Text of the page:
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Photo ©Alan Albert

Van­cou­ver, on Cana­da’s west coast, is fre­quent­ly named einer der besten Orte der Welt zu leben. If you’re lucky enough to spend some time here, you’ll see why.

Es beginnt mit einem gor­geous phy­si­cal set­ting, with the down­town high-rises per­ched bet­ween the water and the snow­cap­ped moun­tains. Strände Ring der Stadt, und Sie können auf den Skipisten in unter einer Stunde. Das tem­pe­rate cli­mate, simi­lar to Seat­tle’s or Port­land’s, means that you can enjoy the out­doors vir­tual­ly year-round.

Van­cou­ver is a pulsierenden, inter­na­tio­nal city. As Cana­da’s gate­way to the Paci­fic Rim, Van­cou­ver has a large Asian com­mu­ni­ty with food, fes­ti­vals, and other cultu­ral acti­vi­ties that all resi­dents can enjoy. The­re’s an active res­tau­rant scene, and the laid-back locals line the side­walk cafes whe­ne­ver the sun shines.

So what’s the down­side? All this beau­ty doesn’t come cheap. Das major draw­back to living in Van­cou­ver is the cost. It’s Cana­da’s most expen­sive hou­sing mar­ket, and while it may seem rea­so­nable com­pa­red to New York or San Fran­cis­co, you’ll spend a lot more to live here than you would in Toron­to or Montreal.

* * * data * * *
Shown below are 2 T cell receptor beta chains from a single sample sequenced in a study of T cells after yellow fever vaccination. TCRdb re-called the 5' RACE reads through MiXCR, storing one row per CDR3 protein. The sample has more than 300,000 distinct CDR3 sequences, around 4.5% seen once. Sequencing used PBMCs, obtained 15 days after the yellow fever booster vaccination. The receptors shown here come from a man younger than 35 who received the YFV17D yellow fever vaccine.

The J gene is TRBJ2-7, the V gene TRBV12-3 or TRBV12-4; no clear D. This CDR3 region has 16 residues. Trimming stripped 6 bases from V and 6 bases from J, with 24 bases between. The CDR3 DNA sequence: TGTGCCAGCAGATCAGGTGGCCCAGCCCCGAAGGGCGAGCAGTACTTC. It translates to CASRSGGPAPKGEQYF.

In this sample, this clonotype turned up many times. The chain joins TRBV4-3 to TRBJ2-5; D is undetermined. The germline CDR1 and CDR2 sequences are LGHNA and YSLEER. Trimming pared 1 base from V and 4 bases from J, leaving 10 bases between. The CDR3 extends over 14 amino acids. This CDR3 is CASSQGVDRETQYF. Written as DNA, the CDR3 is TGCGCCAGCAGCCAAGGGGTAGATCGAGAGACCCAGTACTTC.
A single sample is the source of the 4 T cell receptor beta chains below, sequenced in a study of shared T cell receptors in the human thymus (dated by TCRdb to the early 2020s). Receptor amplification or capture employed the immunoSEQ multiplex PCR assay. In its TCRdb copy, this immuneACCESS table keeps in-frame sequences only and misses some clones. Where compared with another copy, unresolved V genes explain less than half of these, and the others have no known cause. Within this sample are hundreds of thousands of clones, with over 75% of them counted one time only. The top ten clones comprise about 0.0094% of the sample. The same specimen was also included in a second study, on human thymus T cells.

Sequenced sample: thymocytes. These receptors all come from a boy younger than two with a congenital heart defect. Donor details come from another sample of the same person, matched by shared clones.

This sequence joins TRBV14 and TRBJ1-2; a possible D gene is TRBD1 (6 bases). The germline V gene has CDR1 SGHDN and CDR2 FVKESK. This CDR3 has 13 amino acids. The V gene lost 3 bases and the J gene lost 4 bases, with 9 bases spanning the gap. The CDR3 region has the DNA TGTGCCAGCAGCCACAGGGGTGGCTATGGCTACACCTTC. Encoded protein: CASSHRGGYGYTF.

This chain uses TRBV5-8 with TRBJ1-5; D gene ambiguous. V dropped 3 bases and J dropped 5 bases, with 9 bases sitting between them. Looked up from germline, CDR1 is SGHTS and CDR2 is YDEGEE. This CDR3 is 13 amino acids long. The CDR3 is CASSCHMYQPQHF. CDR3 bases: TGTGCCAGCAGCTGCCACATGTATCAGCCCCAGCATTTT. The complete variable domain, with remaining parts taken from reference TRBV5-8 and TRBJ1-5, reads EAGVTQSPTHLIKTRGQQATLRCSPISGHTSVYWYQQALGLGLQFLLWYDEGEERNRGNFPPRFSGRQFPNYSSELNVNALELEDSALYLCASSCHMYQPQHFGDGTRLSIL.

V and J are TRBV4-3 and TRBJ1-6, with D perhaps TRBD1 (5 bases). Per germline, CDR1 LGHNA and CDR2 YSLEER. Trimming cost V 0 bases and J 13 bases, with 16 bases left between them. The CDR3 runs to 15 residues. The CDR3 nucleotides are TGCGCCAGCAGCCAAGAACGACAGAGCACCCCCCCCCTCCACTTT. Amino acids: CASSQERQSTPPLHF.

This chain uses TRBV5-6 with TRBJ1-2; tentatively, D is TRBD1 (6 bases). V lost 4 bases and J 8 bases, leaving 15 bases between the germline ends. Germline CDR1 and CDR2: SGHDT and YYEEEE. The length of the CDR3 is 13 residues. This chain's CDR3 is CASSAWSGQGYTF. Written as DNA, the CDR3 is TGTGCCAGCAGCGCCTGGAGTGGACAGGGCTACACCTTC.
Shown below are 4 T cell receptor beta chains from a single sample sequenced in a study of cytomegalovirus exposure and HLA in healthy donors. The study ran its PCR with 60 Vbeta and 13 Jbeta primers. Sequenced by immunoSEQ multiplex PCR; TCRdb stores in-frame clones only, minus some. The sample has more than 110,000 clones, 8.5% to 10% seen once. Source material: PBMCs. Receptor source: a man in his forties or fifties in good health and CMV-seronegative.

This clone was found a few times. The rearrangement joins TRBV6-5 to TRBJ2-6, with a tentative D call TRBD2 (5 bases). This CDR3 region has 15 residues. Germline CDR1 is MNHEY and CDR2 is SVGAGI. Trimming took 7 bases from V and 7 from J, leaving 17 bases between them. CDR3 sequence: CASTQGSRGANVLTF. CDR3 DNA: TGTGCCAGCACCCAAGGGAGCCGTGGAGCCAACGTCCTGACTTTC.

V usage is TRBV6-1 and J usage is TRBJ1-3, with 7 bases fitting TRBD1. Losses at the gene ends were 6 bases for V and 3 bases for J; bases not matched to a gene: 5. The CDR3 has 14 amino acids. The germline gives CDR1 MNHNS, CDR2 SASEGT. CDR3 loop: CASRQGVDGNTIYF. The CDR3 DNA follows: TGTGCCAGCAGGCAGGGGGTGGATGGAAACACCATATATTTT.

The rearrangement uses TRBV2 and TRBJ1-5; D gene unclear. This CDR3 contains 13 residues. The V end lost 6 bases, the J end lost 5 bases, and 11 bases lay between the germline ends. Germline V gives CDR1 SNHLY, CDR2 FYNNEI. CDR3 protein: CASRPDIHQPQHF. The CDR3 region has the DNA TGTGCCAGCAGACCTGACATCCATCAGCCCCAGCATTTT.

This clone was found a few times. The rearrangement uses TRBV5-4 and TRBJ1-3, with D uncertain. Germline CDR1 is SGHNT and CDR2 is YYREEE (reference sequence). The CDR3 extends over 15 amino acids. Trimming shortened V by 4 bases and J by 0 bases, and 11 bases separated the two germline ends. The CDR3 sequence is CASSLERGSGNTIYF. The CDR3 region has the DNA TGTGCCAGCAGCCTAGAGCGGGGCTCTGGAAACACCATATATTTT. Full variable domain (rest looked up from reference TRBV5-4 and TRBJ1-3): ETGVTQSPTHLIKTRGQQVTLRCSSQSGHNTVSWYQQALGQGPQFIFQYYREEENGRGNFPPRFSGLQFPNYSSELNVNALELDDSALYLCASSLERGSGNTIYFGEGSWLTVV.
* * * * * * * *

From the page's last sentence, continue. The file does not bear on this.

Even though Van­cou­ver has one of the mil­dest cli­mates in Cana­da, der wea­ther can still be a nega­tive. Sum­mer is gor­geous, Frühling und Herbst sind mild, but win­ter is unques­tio­na­bly wet. Free­zing tem­pe­ra­tures and snow are rare, but if you’re hea­ded to Van­cou­ver, möchten Sie vielleicht investieren in einigen Gore-Tex.

Van­cou­ver relo­ca­tion resources:

– Excerp­ted (zum Teil) aus dem Buch, Living Abroad in Cana­da. Um mehr, das Buch kaufen.

Van­cou­ver’s Kit­si­la­no pool and beach pho­to ©Alan Albert